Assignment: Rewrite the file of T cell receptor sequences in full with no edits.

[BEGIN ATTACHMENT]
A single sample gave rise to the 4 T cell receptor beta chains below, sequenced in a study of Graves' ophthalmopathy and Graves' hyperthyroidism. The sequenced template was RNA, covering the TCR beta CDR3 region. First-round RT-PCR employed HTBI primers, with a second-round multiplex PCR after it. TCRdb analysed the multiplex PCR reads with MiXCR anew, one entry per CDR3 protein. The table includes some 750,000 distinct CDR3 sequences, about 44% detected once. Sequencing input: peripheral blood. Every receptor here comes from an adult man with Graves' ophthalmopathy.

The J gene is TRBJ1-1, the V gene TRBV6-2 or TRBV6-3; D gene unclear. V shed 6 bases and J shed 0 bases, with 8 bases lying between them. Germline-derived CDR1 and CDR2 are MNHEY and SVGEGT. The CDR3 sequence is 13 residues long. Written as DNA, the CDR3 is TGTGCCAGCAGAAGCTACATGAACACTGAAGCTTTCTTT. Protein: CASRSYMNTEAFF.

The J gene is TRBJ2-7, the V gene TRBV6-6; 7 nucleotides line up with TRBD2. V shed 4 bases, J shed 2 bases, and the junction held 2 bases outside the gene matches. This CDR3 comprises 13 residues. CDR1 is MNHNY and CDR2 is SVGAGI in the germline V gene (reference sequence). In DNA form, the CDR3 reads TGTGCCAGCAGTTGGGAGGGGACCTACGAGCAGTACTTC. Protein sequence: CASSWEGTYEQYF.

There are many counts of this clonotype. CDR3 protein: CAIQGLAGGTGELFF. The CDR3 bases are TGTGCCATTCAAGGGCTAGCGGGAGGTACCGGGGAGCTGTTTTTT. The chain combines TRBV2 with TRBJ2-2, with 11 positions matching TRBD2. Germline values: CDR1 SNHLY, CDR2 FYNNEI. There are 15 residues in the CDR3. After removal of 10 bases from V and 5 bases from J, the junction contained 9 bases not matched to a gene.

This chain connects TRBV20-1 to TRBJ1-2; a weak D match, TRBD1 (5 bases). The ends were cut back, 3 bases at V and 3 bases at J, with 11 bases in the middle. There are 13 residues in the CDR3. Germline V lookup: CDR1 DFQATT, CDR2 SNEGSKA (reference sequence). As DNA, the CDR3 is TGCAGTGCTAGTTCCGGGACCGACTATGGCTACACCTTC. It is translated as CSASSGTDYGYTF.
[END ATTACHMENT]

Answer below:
A single sample gave rise to the 4 T cell receptor beta chains below, sequenced in a study of Graves' ophthalmopathy and Graves' hyperthyroidism. The sequenced template was RNA, covering the TCR beta CDR3 region. First-round RT-PCR employed HTBI primers, with a second-round multiplex PCR after it. TCRdb analysed the multiplex PCR reads with MiXCR anew, one entry per CDR3 protein. The table includes some 750,000 distinct CDR3 sequences, about 44% detected once. Sequencing input: peripheral blood. Every receptor here comes from an adult man with Graves' ophthalmopathy.

The J gene is TRBJ1-1, the V gene TRBV6-2 or TRBV6-3; D gene unclear. V shed 6 bases and J shed 0 bases, with 8 bases lying between them. Germline-derived CDR1 and CDR2 are MNHEY and SVGEGT. The CDR3 sequence is 13 residues long. Written as DNA, the CDR3 is TGTGCCAGCAGAAGCTACATGAACACTGAAGCTTTCTTT. Protein: CASRSYMNTEAFF.

The J gene is TRBJ2-7, the V gene TRBV6-6; 7 nucleotides line up with TRBD2. V shed 4 bases, J shed 2 bases, and the junction held 2 bases outside the gene matches. This CDR3 comprises 13 residues. CDR1 is MNHNY and CDR2 is SVGAGI in the germline V gene (reference sequence). In DNA form, the CDR3 reads TGTGCCAGCAGTTGGGAGGGGACCTACGAGCAGTACTTC. Protein sequence: CASSWEGTYEQYF.

There are many counts of this clonotype. CDR3 protein: CAIQGLAGGTGELFF. The CDR3 bases are TGTGCCATTCAAGGGCTAGCGGGAGGTACCGGGGAGCTGTTTTTT. The chain combines TRBV2 with TRBJ2-2, with 11 positions matching TRBD2. Germline values: CDR1 SNHLY, CDR2 FYNNEI. There are 15 residues in the CDR3. After removal of 10 bases from V and 5 bases from J, the junction contained 9 bases not matched to a gene.

This chain connects TRBV20-1 to TRBJ1-2; a weak D match, TRBD1 (5 bases). The ends were cut back, 3 bases at V and 3 bases at J, with 11 bases in the middle. There are 13 residues in the CDR3. Germline V lookup: CDR1 DFQATT, CDR2 SNEGSKA (reference sequence). As DNA, the CDR3 is TGCAGTGCTAGTTCCGGGACCGACTATGGCTACACCTTC. It is translated as CSASSGTDYGYTF.